Environmental impact of micro-plastics present in marine litter: assessment and recommendations for a strategy

Highlights selected by GreenFacts from the executive summary of a report by GESAMP (2010) of microplastics in the marine environment and of the JRC report (2011) on Technical Recommendations for the Implementation to marine litter of the Marine Strategy Framework Directive requirements                                                                                                              (An update of the Highlight edition of Dec, 2010)                                                                       

In short: The question raised by the GESAMP is whether the micro-plastic could contribute to the bioaccumulation of toxic contaminants in marine life. Recent studies seem to reveal no increase in the concentration of these contaminants in areas of accumulation of plastic in the oceans and the solutions lie primarily in the management of waste on land and at sea.

Moreover, a technical subgroup under the Working Group on GES in relation to the Marine Strategy Framework Directive 2008/56/EC investigated the monitoring approaches for marine litter and provides a set of monitoring tools which can be employed for that purpose.

 1. The report on th GESAMP symposium


1.1. evaluation of the environmental impact of plastic litter and micro-plastics

 It is well documented that plastic litter causes physical harm to marine mammals, fish and invertebrates and instances of death by entanglement, asphyxiation or blockage of organs are common. It is also known that plastic particles tend to accumulate persistent, bioaccumulating and toxic contaminants such as PCBs, DDT and PBDEs. One of the greatest uncertainties is whether this leads to the bioaccumulation of the contaminant load (absorbed and plastic additives), and hence whether micro-plastics represent an additional and significant vector for transferring pollutants.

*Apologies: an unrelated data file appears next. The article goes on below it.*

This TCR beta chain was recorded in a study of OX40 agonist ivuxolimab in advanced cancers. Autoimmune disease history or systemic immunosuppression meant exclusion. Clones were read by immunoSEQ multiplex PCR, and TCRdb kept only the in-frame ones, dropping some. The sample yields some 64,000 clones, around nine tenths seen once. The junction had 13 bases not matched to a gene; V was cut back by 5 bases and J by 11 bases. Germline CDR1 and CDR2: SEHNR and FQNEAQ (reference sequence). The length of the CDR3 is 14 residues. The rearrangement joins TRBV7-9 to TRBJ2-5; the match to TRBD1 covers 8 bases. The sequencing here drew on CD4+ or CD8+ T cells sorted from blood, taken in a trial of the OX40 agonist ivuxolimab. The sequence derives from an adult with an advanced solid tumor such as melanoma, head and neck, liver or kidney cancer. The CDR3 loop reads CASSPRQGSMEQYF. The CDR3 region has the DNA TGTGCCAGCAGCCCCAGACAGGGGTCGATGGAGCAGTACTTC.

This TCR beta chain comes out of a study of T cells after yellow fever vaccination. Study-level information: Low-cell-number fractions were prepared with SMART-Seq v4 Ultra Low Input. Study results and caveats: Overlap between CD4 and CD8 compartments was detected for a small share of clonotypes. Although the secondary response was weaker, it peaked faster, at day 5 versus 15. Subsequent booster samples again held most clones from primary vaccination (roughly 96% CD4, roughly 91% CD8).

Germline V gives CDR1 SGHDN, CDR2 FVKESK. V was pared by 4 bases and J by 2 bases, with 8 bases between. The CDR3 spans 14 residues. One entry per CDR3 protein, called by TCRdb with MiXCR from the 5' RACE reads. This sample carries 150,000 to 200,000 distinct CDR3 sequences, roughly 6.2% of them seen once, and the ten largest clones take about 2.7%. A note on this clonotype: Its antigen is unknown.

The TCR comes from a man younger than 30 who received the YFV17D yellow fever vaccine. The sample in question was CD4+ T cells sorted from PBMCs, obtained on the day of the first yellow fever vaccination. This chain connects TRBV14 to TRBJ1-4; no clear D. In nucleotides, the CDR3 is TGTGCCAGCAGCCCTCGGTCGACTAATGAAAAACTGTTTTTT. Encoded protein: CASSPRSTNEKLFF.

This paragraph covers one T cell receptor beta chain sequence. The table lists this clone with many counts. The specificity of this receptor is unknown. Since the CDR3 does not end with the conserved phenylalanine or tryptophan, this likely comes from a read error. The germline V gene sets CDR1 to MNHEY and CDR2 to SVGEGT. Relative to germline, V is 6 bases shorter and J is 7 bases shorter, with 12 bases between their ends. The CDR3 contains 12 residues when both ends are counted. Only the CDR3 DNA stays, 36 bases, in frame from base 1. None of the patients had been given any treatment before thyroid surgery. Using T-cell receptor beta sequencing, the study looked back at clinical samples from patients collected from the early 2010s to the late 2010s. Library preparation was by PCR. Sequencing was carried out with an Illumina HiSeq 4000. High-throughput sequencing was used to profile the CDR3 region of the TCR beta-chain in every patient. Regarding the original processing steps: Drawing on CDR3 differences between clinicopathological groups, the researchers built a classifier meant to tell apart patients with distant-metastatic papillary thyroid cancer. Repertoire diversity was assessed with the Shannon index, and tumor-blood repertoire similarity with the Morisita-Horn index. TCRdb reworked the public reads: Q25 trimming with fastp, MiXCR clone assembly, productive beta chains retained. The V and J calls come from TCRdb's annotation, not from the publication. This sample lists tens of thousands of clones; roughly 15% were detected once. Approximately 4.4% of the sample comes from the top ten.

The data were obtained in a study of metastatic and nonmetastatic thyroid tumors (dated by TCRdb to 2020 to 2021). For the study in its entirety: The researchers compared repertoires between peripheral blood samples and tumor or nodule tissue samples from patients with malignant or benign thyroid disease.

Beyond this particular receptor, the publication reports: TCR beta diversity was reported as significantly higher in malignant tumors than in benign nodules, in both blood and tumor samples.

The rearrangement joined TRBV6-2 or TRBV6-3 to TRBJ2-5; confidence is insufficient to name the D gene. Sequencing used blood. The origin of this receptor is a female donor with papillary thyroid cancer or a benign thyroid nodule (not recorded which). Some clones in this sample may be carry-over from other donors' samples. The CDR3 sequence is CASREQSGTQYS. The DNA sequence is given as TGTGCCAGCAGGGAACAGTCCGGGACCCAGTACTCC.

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Cold snap of February 2012 and climate change: Is there a link ?

The climate is already changing, especially in the Arctic, where permafrost is melting, glaciers are retreating and ice is disappearing.

Changes in the Arctic will not only have an impact on populations and ecosystems, but also the rest of the planet, because the Arctic plays a special role in global climate.

How Arctic climate has changed so far, and how should it evolve ?